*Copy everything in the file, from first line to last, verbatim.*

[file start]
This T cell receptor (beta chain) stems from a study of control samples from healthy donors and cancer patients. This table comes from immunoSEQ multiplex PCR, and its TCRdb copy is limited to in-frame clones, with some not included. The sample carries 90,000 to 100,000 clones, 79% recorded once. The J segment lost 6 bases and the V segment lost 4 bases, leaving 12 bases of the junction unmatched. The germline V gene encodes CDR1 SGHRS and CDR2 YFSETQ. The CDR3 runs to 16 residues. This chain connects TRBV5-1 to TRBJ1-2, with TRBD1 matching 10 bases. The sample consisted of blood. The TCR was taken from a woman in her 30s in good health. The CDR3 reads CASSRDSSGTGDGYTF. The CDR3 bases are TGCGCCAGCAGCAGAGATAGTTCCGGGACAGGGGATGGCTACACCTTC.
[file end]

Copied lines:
This T cell receptor (beta chain) stems from a study of control samples from healthy donors and cancer patients. This table comes from immunoSEQ multiplex PCR, and its TCRdb copy is limited to in-frame clones, with some not included. The sample carries 90,000 to 100,000 clones, 79% recorded once. The J segment lost 6 bases and the V segment lost 4 bases, leaving 12 bases of the junction unmatched. The germline V gene encodes CDR1 SGHRS and CDR2 YFSETQ. The CDR3 runs to 16 residues. This chain connects TRBV5-1 to TRBJ1-2, with TRBD1 matching 10 bases. The sample consisted of blood. The TCR was taken from a woman in her 30s in good health. The CDR3 reads CASSRDSSGTGDGYTF. The CDR3 bases are TGCGCCAGCAGCAGAGATAGTTCCGGGACAGGGGATGGCTACACCTTC.